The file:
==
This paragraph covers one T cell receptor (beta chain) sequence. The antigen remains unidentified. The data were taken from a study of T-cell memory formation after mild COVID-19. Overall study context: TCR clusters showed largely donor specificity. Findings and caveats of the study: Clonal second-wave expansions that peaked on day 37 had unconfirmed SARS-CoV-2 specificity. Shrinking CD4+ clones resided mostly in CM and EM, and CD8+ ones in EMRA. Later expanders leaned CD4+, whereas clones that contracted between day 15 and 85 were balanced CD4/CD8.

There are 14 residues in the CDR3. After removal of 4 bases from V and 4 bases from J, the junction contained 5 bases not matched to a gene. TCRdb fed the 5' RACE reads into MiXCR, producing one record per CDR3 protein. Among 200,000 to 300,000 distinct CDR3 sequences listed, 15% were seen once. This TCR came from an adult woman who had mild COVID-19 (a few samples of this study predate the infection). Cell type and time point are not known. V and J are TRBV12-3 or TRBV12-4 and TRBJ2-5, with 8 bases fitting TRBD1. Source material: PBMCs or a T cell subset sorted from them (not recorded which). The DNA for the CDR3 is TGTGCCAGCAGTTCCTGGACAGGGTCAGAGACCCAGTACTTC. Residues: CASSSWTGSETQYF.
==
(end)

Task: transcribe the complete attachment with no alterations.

This paragraph covers one T cell receptor (beta chain) sequence. The antigen remains unidentified. The data were taken from a study of T-cell memory formation after mild COVID-19. Overall study context: TCR clusters showed largely donor specificity. Findings and caveats of the study: Clonal second-wave expansions that peaked on day 37 had unconfirmed SARS-CoV-2 specificity. Shrinking CD4+ clones resided mostly in CM and EM, and CD8+ ones in EMRA. Later expanders leaned CD4+, whereas clones that contracted between day 15 and 85 were balanced CD4/CD8.

There are 14 residues in the CDR3. After removal of 4 bases from V and 4 bases from J, the junction contained 5 bases not matched to a gene. TCRdb fed the 5' RACE reads into MiXCR, producing one record per CDR3 protein. Among 200,000 to 300,000 distinct CDR3 sequences listed, 15% were seen once. This TCR came from an adult woman who had mild COVID-19 (a few samples of this study predate the infection). Cell type and time point are not known. V and J are TRBV12-3 or TRBV12-4 and TRBJ2-5, with 8 bases fitting TRBD1. Source material: PBMCs or a T cell subset sorted from them (not recorded which). The DNA for the CDR3 is TGTGCCAGCAGTTCCTGGACAGGGTCAGAGACCCAGTACTTC. Residues: CASSSWTGSETQYF.